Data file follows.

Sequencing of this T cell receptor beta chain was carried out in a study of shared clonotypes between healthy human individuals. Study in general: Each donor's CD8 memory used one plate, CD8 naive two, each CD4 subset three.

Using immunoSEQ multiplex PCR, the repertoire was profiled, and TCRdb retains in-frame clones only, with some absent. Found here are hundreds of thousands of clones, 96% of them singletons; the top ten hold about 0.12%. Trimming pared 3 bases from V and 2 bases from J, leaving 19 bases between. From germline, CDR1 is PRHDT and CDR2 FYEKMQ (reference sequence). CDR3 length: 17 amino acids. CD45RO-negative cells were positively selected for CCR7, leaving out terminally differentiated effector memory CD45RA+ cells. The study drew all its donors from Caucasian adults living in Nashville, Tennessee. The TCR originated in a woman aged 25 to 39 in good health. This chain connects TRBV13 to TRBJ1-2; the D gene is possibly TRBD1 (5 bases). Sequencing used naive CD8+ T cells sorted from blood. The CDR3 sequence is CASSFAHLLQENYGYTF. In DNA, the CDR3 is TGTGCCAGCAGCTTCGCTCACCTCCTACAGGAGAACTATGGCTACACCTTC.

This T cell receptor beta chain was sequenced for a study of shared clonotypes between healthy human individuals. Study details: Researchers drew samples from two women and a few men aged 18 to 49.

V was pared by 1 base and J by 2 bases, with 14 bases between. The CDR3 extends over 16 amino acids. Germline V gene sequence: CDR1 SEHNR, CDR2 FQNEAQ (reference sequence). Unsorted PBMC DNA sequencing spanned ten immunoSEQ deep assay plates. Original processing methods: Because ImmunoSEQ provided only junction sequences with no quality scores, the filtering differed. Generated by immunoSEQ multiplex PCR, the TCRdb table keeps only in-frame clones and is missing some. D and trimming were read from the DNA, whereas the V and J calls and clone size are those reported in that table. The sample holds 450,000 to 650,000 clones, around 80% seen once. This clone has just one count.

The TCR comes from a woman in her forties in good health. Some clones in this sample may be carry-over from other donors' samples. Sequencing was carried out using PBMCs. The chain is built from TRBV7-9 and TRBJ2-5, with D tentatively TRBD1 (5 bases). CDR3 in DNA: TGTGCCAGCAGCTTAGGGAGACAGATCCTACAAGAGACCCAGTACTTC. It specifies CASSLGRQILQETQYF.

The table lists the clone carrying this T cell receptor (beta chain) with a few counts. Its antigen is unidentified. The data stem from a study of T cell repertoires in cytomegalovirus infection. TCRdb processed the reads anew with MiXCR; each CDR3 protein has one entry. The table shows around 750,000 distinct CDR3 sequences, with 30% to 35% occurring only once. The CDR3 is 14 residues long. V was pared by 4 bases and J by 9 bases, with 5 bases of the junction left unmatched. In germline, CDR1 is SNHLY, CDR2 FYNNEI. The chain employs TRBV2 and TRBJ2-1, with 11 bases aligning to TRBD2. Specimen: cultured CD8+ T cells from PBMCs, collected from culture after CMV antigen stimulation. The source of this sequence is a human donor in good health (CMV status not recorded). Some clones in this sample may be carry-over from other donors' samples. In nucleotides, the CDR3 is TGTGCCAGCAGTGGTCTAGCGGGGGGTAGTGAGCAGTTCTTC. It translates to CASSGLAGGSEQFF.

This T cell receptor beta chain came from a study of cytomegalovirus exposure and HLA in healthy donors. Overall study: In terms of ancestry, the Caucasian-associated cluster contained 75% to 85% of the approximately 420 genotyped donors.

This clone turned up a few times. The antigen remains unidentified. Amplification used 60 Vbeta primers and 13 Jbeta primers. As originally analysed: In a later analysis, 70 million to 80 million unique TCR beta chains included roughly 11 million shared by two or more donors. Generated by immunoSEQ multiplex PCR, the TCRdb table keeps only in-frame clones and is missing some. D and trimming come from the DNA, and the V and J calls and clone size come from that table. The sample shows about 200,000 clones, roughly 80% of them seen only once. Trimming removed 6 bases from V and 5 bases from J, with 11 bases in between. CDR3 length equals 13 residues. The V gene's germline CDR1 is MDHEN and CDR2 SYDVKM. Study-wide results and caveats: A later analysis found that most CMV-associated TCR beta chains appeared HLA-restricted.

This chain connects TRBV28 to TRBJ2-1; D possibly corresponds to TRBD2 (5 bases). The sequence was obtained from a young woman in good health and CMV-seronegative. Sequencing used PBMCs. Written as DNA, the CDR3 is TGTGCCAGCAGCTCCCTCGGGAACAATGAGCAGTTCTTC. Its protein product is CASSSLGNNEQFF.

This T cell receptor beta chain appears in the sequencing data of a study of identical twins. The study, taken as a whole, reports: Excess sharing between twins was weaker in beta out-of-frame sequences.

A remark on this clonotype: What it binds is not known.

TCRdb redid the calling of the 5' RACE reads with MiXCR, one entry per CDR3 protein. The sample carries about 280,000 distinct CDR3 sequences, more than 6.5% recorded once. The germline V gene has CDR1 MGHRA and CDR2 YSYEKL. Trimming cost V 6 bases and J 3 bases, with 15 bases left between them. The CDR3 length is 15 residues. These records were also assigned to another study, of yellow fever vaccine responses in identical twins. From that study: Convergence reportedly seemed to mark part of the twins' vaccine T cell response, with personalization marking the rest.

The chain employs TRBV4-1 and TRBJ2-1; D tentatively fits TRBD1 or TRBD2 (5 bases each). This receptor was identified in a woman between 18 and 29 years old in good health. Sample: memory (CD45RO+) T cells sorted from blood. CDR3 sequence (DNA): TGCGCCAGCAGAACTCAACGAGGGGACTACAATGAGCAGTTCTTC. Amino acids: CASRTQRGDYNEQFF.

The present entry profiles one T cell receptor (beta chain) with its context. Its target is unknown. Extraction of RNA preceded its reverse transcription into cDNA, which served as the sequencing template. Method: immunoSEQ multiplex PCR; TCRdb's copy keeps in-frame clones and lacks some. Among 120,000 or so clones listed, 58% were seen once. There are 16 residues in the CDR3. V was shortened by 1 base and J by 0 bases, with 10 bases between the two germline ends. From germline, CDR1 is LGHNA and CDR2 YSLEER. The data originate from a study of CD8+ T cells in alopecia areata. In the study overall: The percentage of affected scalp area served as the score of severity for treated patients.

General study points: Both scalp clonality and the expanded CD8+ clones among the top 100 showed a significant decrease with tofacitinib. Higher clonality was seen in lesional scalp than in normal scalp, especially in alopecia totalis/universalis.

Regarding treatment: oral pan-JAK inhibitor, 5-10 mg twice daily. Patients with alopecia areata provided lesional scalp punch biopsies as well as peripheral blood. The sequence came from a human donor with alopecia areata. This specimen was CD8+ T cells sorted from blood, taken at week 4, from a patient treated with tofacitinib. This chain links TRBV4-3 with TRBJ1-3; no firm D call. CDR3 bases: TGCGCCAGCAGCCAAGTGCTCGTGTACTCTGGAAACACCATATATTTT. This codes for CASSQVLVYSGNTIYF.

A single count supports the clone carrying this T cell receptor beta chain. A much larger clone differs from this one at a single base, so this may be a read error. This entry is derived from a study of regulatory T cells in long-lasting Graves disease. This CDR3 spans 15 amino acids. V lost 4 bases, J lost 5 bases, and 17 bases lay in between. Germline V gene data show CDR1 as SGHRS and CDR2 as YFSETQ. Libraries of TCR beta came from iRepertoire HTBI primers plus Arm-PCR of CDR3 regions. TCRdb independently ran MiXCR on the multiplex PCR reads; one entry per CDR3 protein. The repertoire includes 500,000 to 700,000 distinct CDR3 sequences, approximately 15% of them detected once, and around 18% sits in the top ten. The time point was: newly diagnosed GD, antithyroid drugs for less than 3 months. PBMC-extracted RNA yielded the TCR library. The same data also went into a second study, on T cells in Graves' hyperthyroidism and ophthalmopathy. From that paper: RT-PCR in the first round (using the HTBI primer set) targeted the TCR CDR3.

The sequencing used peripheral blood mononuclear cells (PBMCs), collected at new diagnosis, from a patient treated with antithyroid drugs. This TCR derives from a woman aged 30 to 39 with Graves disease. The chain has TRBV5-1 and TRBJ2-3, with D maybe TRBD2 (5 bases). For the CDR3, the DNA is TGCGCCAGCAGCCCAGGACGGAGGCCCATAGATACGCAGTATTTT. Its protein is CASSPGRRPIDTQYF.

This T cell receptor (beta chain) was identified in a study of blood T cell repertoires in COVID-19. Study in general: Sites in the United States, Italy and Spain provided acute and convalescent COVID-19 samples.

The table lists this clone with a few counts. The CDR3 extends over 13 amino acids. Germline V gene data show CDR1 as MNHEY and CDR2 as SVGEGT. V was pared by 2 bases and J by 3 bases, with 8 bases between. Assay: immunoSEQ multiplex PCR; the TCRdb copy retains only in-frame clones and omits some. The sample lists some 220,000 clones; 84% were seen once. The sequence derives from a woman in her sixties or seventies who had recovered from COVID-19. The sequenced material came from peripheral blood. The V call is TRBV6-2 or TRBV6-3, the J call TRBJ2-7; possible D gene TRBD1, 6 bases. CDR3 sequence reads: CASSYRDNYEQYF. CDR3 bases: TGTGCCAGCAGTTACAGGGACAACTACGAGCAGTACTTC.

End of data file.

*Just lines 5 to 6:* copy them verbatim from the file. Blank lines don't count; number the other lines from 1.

The TCR comes from a woman in her forties in good health. Some clones in this sample may be carry-over from other donors' samples. Sequencing was carried out using PBMCs. The chain is built from TRBV7-9 and TRBJ2-5, with D tentatively TRBD1 (5 bases). CDR3 in DNA: TGTGCCAGCAGCTTAGGGAGACAGATCCTACAAGAGACCCAGTACTTC. It specifies CASSLGRQILQETQYF.

The table lists the clone carrying this T cell receptor (beta chain) with a few counts. Its antigen is unidentified. The data stem from a study of T cell repertoires in cytomegalovirus infection. TCRdb processed the reads anew with MiXCR; each CDR3 protein has one entry. The table shows around 750,000 distinct CDR3 sequences, with 30% to 35% occurring only once. The CDR3 is 14 residues long. V was pared by 4 bases and J by 9 bases, with 5 bases of the junction left unmatched. In germline, CDR1 is SNHLY, CDR2 FYNNEI. The chain employs TRBV2 and TRBJ2-1, with 11 bases aligning to TRBD2. Specimen: cultured CD8+ T cells from PBMCs, collected from culture after CMV antigen stimulation. The source of this sequence is a human donor in good health (CMV status not recorded). Some clones in this sample may be carry-over from other donors' samples. In nucleotides, the CDR3 is TGTGCCAGCAGTGGTCTAGCGGGGGGTAGTGAGCAGTTCTTC. It translates to CASSGLAGGSEQFF.